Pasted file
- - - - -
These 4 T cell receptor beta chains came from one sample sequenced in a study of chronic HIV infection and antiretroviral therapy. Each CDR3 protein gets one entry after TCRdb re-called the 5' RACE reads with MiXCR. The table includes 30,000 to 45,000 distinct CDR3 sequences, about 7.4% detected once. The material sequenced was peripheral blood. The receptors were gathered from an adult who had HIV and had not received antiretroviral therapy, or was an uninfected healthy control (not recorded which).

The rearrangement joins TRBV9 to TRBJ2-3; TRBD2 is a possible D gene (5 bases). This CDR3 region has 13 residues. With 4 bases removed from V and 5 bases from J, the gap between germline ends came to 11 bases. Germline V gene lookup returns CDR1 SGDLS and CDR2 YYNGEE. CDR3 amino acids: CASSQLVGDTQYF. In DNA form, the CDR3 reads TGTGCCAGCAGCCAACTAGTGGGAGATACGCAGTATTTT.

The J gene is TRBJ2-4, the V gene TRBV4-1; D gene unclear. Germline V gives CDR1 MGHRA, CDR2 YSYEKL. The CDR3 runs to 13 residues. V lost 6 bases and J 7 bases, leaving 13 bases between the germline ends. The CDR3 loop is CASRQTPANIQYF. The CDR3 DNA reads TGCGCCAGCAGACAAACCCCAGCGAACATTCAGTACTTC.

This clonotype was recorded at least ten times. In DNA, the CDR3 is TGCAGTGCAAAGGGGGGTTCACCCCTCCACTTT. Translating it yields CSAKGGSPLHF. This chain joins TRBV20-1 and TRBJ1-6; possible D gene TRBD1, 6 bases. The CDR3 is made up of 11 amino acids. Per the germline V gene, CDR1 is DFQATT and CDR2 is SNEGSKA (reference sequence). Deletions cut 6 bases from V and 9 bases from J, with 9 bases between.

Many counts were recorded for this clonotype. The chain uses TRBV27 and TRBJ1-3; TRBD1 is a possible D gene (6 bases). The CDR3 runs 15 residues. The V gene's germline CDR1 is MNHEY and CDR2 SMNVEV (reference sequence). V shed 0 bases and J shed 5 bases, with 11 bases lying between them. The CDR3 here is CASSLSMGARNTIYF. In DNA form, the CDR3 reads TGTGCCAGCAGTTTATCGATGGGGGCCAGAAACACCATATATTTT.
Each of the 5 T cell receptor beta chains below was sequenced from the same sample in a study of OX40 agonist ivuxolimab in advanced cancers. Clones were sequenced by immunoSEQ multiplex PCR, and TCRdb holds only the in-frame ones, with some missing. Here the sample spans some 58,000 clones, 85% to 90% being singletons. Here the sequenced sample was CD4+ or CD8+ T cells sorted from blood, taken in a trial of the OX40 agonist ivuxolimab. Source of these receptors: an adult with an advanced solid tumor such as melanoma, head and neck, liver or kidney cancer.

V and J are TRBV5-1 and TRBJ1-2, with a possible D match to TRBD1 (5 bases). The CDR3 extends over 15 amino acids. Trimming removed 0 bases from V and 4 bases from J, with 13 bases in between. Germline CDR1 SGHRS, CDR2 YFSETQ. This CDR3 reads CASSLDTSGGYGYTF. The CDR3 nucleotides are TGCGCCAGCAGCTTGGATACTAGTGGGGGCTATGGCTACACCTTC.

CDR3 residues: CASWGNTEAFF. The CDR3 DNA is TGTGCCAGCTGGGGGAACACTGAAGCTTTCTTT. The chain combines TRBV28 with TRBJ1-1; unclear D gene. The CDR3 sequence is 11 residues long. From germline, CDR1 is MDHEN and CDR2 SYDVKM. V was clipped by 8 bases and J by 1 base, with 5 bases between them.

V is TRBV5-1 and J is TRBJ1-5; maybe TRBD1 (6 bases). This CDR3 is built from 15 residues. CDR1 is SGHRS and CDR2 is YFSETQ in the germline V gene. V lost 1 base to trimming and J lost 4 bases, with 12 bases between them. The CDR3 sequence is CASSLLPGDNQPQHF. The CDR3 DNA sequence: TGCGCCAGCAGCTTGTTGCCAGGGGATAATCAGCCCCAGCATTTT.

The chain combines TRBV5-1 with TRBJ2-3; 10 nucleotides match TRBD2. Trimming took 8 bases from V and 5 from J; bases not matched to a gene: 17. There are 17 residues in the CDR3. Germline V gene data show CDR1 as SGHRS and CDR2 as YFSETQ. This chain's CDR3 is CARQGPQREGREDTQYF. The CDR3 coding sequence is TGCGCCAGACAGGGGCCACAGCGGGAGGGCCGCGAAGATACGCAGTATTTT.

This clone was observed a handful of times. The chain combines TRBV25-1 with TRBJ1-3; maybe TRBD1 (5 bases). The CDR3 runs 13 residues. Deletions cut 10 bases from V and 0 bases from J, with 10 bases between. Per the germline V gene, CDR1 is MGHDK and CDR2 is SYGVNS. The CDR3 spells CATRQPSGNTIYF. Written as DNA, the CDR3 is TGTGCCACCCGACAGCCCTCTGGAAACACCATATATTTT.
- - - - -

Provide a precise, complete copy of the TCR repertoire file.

These 4 T cell receptor beta chains came from one sample sequenced in a study of chronic HIV infection and antiretroviral therapy. Each CDR3 protein gets one entry after TCRdb re-called the 5' RACE reads with MiXCR. The table includes 30,000 to 45,000 distinct CDR3 sequences, about 7.4% detected once. The material sequenced was peripheral blood. The receptors were gathered from an adult who had HIV and had not received antiretroviral therapy, or was an uninfected healthy control (not recorded which).

The rearrangement joins TRBV9 to TRBJ2-3; TRBD2 is a possible D gene (5 bases). This CDR3 region has 13 residues. With 4 bases removed from V and 5 bases from J, the gap between germline ends came to 11 bases. Germline V gene lookup returns CDR1 SGDLS and CDR2 YYNGEE. CDR3 amino acids: CASSQLVGDTQYF. In DNA form, the CDR3 reads TGTGCCAGCAGCCAACTAGTGGGAGATACGCAGTATTTT.

The J gene is TRBJ2-4, the V gene TRBV4-1; D gene unclear. Germline V gives CDR1 MGHRA, CDR2 YSYEKL. The CDR3 runs to 13 residues. V lost 6 bases and J 7 bases, leaving 13 bases between the germline ends. The CDR3 loop is CASRQTPANIQYF. The CDR3 DNA reads TGCGCCAGCAGACAAACCCCAGCGAACATTCAGTACTTC.

This clonotype was recorded at least ten times. In DNA, the CDR3 is TGCAGTGCAAAGGGGGGTTCACCCCTCCACTTT. Translating it yields CSAKGGSPLHF. This chain joins TRBV20-1 and TRBJ1-6; possible D gene TRBD1, 6 bases. The CDR3 is made up of 11 amino acids. Per the germline V gene, CDR1 is DFQATT and CDR2 is SNEGSKA (reference sequence). Deletions cut 6 bases from V and 9 bases from J, with 9 bases between.

Many counts were recorded for this clonotype. The chain uses TRBV27 and TRBJ1-3; TRBD1 is a possible D gene (6 bases). The CDR3 runs 15 residues. The V gene's germline CDR1 is MNHEY and CDR2 SMNVEV (reference sequence). V shed 0 bases and J shed 5 bases, with 11 bases lying between them. The CDR3 here is CASSLSMGARNTIYF. In DNA form, the CDR3 reads TGTGCCAGCAGTTTATCGATGGGGGCCAGAAACACCATATATTTT.
Each of the 5 T cell receptor beta chains below was sequenced from the same sample in a study of OX40 agonist ivuxolimab in advanced cancers. Clones were sequenced by immunoSEQ multiplex PCR, and TCRdb holds only the in-frame ones, with some missing. Here the sample spans some 58,000 clones, 85% to 90% being singletons. Here the sequenced sample was CD4+ or CD8+ T cells sorted from blood, taken in a trial of the OX40 agonist ivuxolimab. Source of these receptors: an adult with an advanced solid tumor such as melanoma, head and neck, liver or kidney cancer.

V and J are TRBV5-1 and TRBJ1-2, with a possible D match to TRBD1 (5 bases). The CDR3 extends over 15 amino acids. Trimming removed 0 bases from V and 4 bases from J, with 13 bases in between. Germline CDR1 SGHRS, CDR2 YFSETQ. This CDR3 reads CASSLDTSGGYGYTF. The CDR3 nucleotides are TGCGCCAGCAGCTTGGATACTAGTGGGGGCTATGGCTACACCTTC.

CDR3 residues: CASWGNTEAFF. The CDR3 DNA is TGTGCCAGCTGGGGGAACACTGAAGCTTTCTTT. The chain combines TRBV28 with TRBJ1-1; unclear D gene. The CDR3 sequence is 11 residues long. From germline, CDR1 is MDHEN and CDR2 SYDVKM. V was clipped by 8 bases and J by 1 base, with 5 bases between them.

V is TRBV5-1 and J is TRBJ1-5; maybe TRBD1 (6 bases). This CDR3 is built from 15 residues. CDR1 is SGHRS and CDR2 is YFSETQ in the germline V gene. V lost 1 base to trimming and J lost 4 bases, with 12 bases between them. The CDR3 sequence is CASSLLPGDNQPQHF. The CDR3 DNA sequence: TGCGCCAGCAGCTTGTTGCCAGGGGATAATCAGCCCCAGCATTTT.

The chain combines TRBV5-1 with TRBJ2-3; 10 nucleotides match TRBD2. Trimming took 8 bases from V and 5 from J; bases not matched to a gene: 17. There are 17 residues in the CDR3. Germline V gene data show CDR1 as SGHRS and CDR2 as YFSETQ. This chain's CDR3 is CARQGPQREGREDTQYF. The CDR3 coding sequence is TGCGCCAGACAGGGGCCACAGCGGGAGGGCCGCGAAGATACGCAGTATTTT.

This clone was observed a handful of times. The chain combines TRBV25-1 with TRBJ1-3; maybe TRBD1 (5 bases). The CDR3 runs 13 residues. Deletions cut 10 bases from V and 0 bases from J, with 10 bases between. Per the germline V gene, CDR1 is MGHDK and CDR2 is SYGVNS. The CDR3 spells CATRQPSGNTIYF. Written as DNA, the CDR3 is TGTGCCACCCGACAGCCCTCTGGAAACACCATATATTTT.